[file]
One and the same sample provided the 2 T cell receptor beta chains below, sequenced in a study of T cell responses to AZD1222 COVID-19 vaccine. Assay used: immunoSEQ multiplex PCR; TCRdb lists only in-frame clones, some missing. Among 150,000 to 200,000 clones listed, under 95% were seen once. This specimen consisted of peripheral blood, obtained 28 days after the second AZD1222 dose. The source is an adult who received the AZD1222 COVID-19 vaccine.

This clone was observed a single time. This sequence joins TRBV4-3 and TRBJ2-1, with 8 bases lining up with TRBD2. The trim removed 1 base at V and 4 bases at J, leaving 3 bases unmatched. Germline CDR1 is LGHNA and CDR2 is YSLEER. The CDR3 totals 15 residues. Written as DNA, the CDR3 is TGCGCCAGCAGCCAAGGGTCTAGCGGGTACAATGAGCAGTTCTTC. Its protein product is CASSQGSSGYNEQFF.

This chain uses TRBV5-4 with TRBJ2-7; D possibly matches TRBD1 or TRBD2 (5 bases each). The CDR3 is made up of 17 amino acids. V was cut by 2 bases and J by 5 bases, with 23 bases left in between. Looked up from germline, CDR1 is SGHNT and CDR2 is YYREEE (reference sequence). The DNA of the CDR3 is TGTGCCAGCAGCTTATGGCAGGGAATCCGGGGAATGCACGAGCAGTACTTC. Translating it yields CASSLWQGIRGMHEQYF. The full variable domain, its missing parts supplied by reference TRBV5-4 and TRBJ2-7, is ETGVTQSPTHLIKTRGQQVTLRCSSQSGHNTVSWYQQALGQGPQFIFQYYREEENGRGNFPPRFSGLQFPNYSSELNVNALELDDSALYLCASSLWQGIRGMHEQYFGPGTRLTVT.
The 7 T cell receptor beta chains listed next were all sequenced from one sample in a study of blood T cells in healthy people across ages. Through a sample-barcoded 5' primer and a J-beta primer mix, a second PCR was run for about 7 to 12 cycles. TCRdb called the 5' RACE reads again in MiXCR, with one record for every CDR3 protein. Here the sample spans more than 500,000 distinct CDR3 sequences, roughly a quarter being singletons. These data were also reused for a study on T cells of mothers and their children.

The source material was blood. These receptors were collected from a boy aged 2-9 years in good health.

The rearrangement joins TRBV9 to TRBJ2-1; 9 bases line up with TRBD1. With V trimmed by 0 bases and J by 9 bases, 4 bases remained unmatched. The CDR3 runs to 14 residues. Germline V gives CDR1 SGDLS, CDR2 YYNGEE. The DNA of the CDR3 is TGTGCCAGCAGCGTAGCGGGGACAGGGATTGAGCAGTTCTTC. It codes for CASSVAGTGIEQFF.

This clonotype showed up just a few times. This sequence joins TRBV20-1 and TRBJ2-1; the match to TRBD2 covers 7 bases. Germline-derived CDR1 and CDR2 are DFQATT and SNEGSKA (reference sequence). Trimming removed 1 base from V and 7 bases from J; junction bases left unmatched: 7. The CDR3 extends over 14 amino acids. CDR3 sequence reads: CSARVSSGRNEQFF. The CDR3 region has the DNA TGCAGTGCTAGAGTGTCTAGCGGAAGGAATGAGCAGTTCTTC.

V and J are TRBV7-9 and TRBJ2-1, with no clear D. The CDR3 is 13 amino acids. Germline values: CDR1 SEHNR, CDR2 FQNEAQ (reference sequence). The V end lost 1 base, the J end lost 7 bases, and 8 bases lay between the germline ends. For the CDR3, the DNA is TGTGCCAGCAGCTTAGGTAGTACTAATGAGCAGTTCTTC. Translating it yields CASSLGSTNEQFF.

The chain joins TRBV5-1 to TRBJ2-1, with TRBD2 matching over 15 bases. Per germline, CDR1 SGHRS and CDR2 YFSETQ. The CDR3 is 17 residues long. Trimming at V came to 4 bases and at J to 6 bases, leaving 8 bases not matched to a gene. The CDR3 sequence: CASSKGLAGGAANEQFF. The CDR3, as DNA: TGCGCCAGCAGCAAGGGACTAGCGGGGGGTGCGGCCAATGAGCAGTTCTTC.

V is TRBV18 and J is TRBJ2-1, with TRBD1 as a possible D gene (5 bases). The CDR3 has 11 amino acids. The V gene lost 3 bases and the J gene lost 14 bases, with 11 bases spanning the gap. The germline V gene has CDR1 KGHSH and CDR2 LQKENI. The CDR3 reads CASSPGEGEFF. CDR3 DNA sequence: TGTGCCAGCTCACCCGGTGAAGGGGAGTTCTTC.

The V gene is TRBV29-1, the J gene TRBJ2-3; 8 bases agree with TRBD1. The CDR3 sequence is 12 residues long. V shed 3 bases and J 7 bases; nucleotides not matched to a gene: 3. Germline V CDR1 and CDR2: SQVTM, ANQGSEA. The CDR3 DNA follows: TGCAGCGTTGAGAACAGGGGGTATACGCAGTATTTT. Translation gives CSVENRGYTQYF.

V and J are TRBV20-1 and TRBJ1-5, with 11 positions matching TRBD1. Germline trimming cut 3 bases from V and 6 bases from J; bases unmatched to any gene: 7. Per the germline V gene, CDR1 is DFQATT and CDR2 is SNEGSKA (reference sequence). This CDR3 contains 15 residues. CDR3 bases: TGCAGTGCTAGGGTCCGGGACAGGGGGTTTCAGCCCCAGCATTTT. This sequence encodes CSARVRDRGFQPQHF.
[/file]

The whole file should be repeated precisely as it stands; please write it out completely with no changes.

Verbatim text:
One and the same sample provided the 2 T cell receptor beta chains below, sequenced in a study of T cell responses to AZD1222 COVID-19 vaccine. Assay used: immunoSEQ multiplex PCR; TCRdb lists only in-frame clones, some missing. Among 150,000 to 200,000 clones listed, under 95% were seen once. This specimen consisted of peripheral blood, obtained 28 days after the second AZD1222 dose. The source is an adult who received the AZD1222 COVID-19 vaccine.

This clone was observed a single time. This sequence joins TRBV4-3 and TRBJ2-1, with 8 bases lining up with TRBD2. The trim removed 1 base at V and 4 bases at J, leaving 3 bases unmatched. Germline CDR1 is LGHNA and CDR2 is YSLEER. The CDR3 totals 15 residues. Written as DNA, the CDR3 is TGCGCCAGCAGCCAAGGGTCTAGCGGGTACAATGAGCAGTTCTTC. Its protein product is CASSQGSSGYNEQFF.

This chain uses TRBV5-4 with TRBJ2-7; D possibly matches TRBD1 or TRBD2 (5 bases each). The CDR3 is made up of 17 amino acids. V was cut by 2 bases and J by 5 bases, with 23 bases left in between. Looked up from germline, CDR1 is SGHNT and CDR2 is YYREEE (reference sequence). The DNA of the CDR3 is TGTGCCAGCAGCTTATGGCAGGGAATCCGGGGAATGCACGAGCAGTACTTC. Translating it yields CASSLWQGIRGMHEQYF. The full variable domain, its missing parts supplied by reference TRBV5-4 and TRBJ2-7, is ETGVTQSPTHLIKTRGQQVTLRCSSQSGHNTVSWYQQALGQGPQFIFQYYREEENGRGNFPPRFSGLQFPNYSSELNVNALELDDSALYLCASSLWQGIRGMHEQYFGPGTRLTVT.
The 7 T cell receptor beta chains listed next were all sequenced from one sample in a study of blood T cells in healthy people across ages. Through a sample-barcoded 5' primer and a J-beta primer mix, a second PCR was run for about 7 to 12 cycles. TCRdb called the 5' RACE reads again in MiXCR, with one record for every CDR3 protein. Here the sample spans more than 500,000 distinct CDR3 sequences, roughly a quarter being singletons. These data were also reused for a study on T cells of mothers and their children.

The source material was blood. These receptors were collected from a boy aged 2-9 years in good health.

The rearrangement joins TRBV9 to TRBJ2-1; 9 bases line up with TRBD1. With V trimmed by 0 bases and J by 9 bases, 4 bases remained unmatched. The CDR3 runs to 14 residues. Germline V gives CDR1 SGDLS, CDR2 YYNGEE. The DNA of the CDR3 is TGTGCCAGCAGCGTAGCGGGGACAGGGATTGAGCAGTTCTTC. It codes for CASSVAGTGIEQFF.

This clonotype showed up just a few times. This sequence joins TRBV20-1 and TRBJ2-1; the match to TRBD2 covers 7 bases. Germline-derived CDR1 and CDR2 are DFQATT and SNEGSKA (reference sequence). Trimming removed 1 base from V and 7 bases from J; junction bases left unmatched: 7. The CDR3 extends over 14 amino acids. CDR3 sequence reads: CSARVSSGRNEQFF. The CDR3 region has the DNA TGCAGTGCTAGAGTGTCTAGCGGAAGGAATGAGCAGTTCTTC.

V and J are TRBV7-9 and TRBJ2-1, with no clear D. The CDR3 is 13 amino acids. Germline values: CDR1 SEHNR, CDR2 FQNEAQ (reference sequence). The V end lost 1 base, the J end lost 7 bases, and 8 bases lay between the germline ends. For the CDR3, the DNA is TGTGCCAGCAGCTTAGGTAGTACTAATGAGCAGTTCTTC. Translating it yields CASSLGSTNEQFF.

The chain joins TRBV5-1 to TRBJ2-1, with TRBD2 matching over 15 bases. Per germline, CDR1 SGHRS and CDR2 YFSETQ. The CDR3 is 17 residues long. Trimming at V came to 4 bases and at J to 6 bases, leaving 8 bases not matched to a gene. The CDR3 sequence: CASSKGLAGGAANEQFF. The CDR3, as DNA: TGCGCCAGCAGCAAGGGACTAGCGGGGGGTGCGGCCAATGAGCAGTTCTTC.

V is TRBV18 and J is TRBJ2-1, with TRBD1 as a possible D gene (5 bases). The CDR3 has 11 amino acids. The V gene lost 3 bases and the J gene lost 14 bases, with 11 bases spanning the gap. The germline V gene has CDR1 KGHSH and CDR2 LQKENI. The CDR3 reads CASSPGEGEFF. CDR3 DNA sequence: TGTGCCAGCTCACCCGGTGAAGGGGAGTTCTTC.

The V gene is TRBV29-1, the J gene TRBJ2-3; 8 bases agree with TRBD1. The CDR3 sequence is 12 residues long. V shed 3 bases and J 7 bases; nucleotides not matched to a gene: 3. Germline V CDR1 and CDR2: SQVTM, ANQGSEA. The CDR3 DNA follows: TGCAGCGTTGAGAACAGGGGGTATACGCAGTATTTT. Translation gives CSVENRGYTQYF.

V and J are TRBV20-1 and TRBJ1-5, with 11 positions matching TRBD1. Germline trimming cut 3 bases from V and 6 bases from J; bases unmatched to any gene: 7. Per the germline V gene, CDR1 is DFQATT and CDR2 is SNEGSKA (reference sequence). This CDR3 contains 15 residues. CDR3 bases: TGCAGTGCTAGGGTCCGGGACAGGGGGTTTCAGCCCCAGCATTTT. This sequence encodes CSARVRDRGFQPQHF.